This is my second post focused on trees during the four distinct seasons in the northern United States. The trees in summer and winter are pretty static – the deciduous trees are green leaved in summer and bare branched in winter. It is in spring and fall that the trees are in transition and change week by week, morphing into what they need to be in winter and summer.
Over the years we have vacationed in Michigan’s Upper Peninsula in late August and early September. By this time we are very tired of the steamy heat of summer, looking forward to the crisp cool air of fall and the vibrant colors of fall foliage. It is in northern Michigan that we see the first hints of fall color on a single branch of a tree. I look for these as we are traveling down wilderness roads.
The next step in this transition is the yellowing of leaves in the woodlands. This wooded site in Vermont was very familiar to my eyes looking towards fall.
As the yellow leaves mature and start to drop, we begin to see hints of pale red and orange in the landscape.
Soon the oranges become dominate adding big splashes of color bordering the fields of corn that is turning golden and brown as it dries for harvesting.
Then the oranges and reds of the Maples intensify and the oaks start turning a dark red. My favorite scenes are combinations of evergreens and deciduous trees because the evergreens provide a resting spot for my eyes that are overwhelmed by the riot of color.
Of course there are trees that are doing things besides producing a wonderful color show. We have many apple orchards in our area of Michigan and a special fall treat is visiting an apple orchard for freshly picked apples that snap when bitten into.
And soon the leaves begin to fall…
Until they are all on the ground waiting ready to be collected so they don’t smother grass and perennial flowers beneath them.
The trees are left bare, with their wonderful skeletal structure exposed, indicating winter coming very soon after. But that will have to wait until the next post as part of Becky’s tree-square challenge for the month of July.
We went to the Hidden Lake Garden in the Irish Hills section of lower Michigan with two primary intentions; to visit the bonsai display behind the Observatories and to have a picnic lunch. Thursday was the best day for us (no doctor/dentist appointment that day) and what a lucky choice that was as it is the day that the volunteers come in to prune and care for the bonsai trees.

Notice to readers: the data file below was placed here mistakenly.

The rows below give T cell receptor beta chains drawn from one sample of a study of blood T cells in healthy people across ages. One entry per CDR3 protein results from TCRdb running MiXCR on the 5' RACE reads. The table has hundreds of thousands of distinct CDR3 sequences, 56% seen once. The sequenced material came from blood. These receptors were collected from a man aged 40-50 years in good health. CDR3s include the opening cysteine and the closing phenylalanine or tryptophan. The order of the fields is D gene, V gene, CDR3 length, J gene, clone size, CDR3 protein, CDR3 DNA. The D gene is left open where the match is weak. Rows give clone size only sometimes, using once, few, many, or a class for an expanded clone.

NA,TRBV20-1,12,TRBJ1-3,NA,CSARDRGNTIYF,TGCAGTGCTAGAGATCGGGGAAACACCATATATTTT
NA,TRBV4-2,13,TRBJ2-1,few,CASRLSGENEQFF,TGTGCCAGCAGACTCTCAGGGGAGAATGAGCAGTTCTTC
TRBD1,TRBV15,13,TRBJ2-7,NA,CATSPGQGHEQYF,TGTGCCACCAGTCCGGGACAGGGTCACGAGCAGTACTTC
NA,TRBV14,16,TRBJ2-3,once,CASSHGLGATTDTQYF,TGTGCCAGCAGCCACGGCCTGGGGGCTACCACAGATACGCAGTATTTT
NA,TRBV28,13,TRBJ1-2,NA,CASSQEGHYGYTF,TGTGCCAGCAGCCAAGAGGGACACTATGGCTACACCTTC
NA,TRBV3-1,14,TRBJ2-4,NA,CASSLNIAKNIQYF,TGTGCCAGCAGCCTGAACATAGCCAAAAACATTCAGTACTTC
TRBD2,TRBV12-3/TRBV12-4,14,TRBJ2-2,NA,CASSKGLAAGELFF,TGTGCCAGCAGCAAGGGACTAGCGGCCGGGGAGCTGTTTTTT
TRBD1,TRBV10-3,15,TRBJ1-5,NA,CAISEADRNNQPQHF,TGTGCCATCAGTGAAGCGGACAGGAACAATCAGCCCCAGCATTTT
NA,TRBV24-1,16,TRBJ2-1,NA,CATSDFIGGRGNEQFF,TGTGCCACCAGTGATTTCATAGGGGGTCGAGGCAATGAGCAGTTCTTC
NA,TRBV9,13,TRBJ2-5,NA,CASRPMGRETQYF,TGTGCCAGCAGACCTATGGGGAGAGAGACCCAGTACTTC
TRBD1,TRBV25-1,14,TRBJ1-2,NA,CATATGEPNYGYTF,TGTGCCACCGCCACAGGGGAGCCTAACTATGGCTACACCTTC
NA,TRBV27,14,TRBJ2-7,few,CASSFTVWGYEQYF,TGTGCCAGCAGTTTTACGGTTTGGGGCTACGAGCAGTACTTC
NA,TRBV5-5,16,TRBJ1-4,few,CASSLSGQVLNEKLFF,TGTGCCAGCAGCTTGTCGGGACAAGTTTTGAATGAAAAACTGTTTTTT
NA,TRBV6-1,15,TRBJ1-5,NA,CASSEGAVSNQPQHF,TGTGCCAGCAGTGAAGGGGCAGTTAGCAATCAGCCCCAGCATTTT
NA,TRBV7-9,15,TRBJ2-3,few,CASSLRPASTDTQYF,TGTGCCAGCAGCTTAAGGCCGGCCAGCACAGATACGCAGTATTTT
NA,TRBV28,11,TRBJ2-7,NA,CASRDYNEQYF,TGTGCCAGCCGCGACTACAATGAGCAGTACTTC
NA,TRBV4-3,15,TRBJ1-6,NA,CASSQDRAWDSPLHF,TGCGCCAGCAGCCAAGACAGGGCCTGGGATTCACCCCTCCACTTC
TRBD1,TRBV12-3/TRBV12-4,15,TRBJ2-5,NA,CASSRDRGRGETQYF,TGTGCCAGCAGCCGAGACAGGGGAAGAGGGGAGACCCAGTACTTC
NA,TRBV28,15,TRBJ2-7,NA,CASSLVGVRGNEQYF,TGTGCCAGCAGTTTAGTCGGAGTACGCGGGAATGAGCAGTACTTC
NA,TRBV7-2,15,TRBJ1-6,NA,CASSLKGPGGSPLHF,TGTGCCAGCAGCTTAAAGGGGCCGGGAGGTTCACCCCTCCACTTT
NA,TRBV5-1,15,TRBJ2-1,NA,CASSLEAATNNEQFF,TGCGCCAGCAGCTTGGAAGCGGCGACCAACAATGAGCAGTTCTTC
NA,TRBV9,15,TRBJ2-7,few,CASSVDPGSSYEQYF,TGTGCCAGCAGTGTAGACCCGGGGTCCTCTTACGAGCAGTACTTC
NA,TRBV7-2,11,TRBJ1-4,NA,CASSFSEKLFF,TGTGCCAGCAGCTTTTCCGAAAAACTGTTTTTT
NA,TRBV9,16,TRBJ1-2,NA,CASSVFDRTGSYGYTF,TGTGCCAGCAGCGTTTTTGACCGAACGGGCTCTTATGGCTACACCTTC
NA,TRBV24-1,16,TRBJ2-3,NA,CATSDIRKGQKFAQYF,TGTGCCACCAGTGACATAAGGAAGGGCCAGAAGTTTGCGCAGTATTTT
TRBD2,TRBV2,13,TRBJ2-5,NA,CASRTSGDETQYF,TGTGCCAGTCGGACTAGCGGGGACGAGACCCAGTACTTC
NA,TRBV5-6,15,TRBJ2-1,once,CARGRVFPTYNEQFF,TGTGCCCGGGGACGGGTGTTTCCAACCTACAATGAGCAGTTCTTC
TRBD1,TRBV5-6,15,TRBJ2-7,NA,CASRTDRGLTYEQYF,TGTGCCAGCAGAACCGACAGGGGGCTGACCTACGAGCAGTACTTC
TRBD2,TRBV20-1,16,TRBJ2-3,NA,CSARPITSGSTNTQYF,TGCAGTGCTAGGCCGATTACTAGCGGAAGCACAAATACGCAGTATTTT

The gentleman above was shortening/pruning the “candles” from this evergreen to slow growth and maintain shape. We made a quick duck behind some fencing to take a look at the plants they hold in reserve for rotation to the display. There were a couple of specimens that showed me what they look like before pruning.
My last post was of photos taken of this bonsai exhibit back in 2017 and I posted this next photo stating I didn’t have any information but thought it is an apple tree.
It is an apple tree, first potted in 1969 and at that time it was estimated to be 11 years old and a volunteer provided me the “rest of the story.” It was started by a farmer who potted it from his orchard and it bears apples about the size of a golf ball. If you look close you can see the fruit forming on the plant that was just past blooming at this visit.
There were at least six volunteers working, moving smaller plants into their work garage for trimming. They worked with great concentration, taking each snip very seriously although they were very eager to chat and answer questions.
Besides getting an inside look at operations, I also focused on taking photographs of trees I hadn’t previously seen because of the rotation of exhibits and collecting identifying information in anticipation of writing this post.
The above gallery of photos are the ones I found most interesting on this visit. You can see bigger photos and get information by clicking on any of the photos.
I think this post is a good one for the Lens-Artist Challenge #149: Cool Colours – Blue & Green. Not only is the foliage of most of these bonsai plants green (or mostly green) but I think this would be a really “Cool” hobby for someone a bit younger than I am. My part in bonsai growing will be as the appreciative spectator.
We did our annual “spring-in-reverse” trip north last week-end, stopping in Berea, Kentucky for a night at the historic Boone Tavern Hotel. We have stopped here before and the tulips were always at the end of their season, with only a few late-blooming ones in bloom. Not this year – this year we hit them at their peak. They felt like “lens-candy.”
Berea College provides free tuition to young people who have come to the U.S. for asylum so they can get a college degree and also has an arts program that supports the folk arts of the Appellation Mountain region. There are several shops that sell the items that students make so I did a little shopping before having supper in the Boone Tavern dinning room.
We had an enjoyable drive on Monday, surprised at trees budding green and gold, fruit trees blossoming, and spring flowers blooming in Michigan. On Tuesday afternoon we had snow flurries and woke on Wednesday to…
Obviously the path from winter to spring isn’t always straight. The snow melted by afternoon and each day is getting a little warmer, but shorts and flip-flops will remain in the closet for a while longer. We still have flannel sheets on the bed.
Couldn’t resist using this for Becky’s Bright Squares when I ran across it while perusing old files for spring photos. The back lighting of the seeds breaking free from cat tails really brightens things up.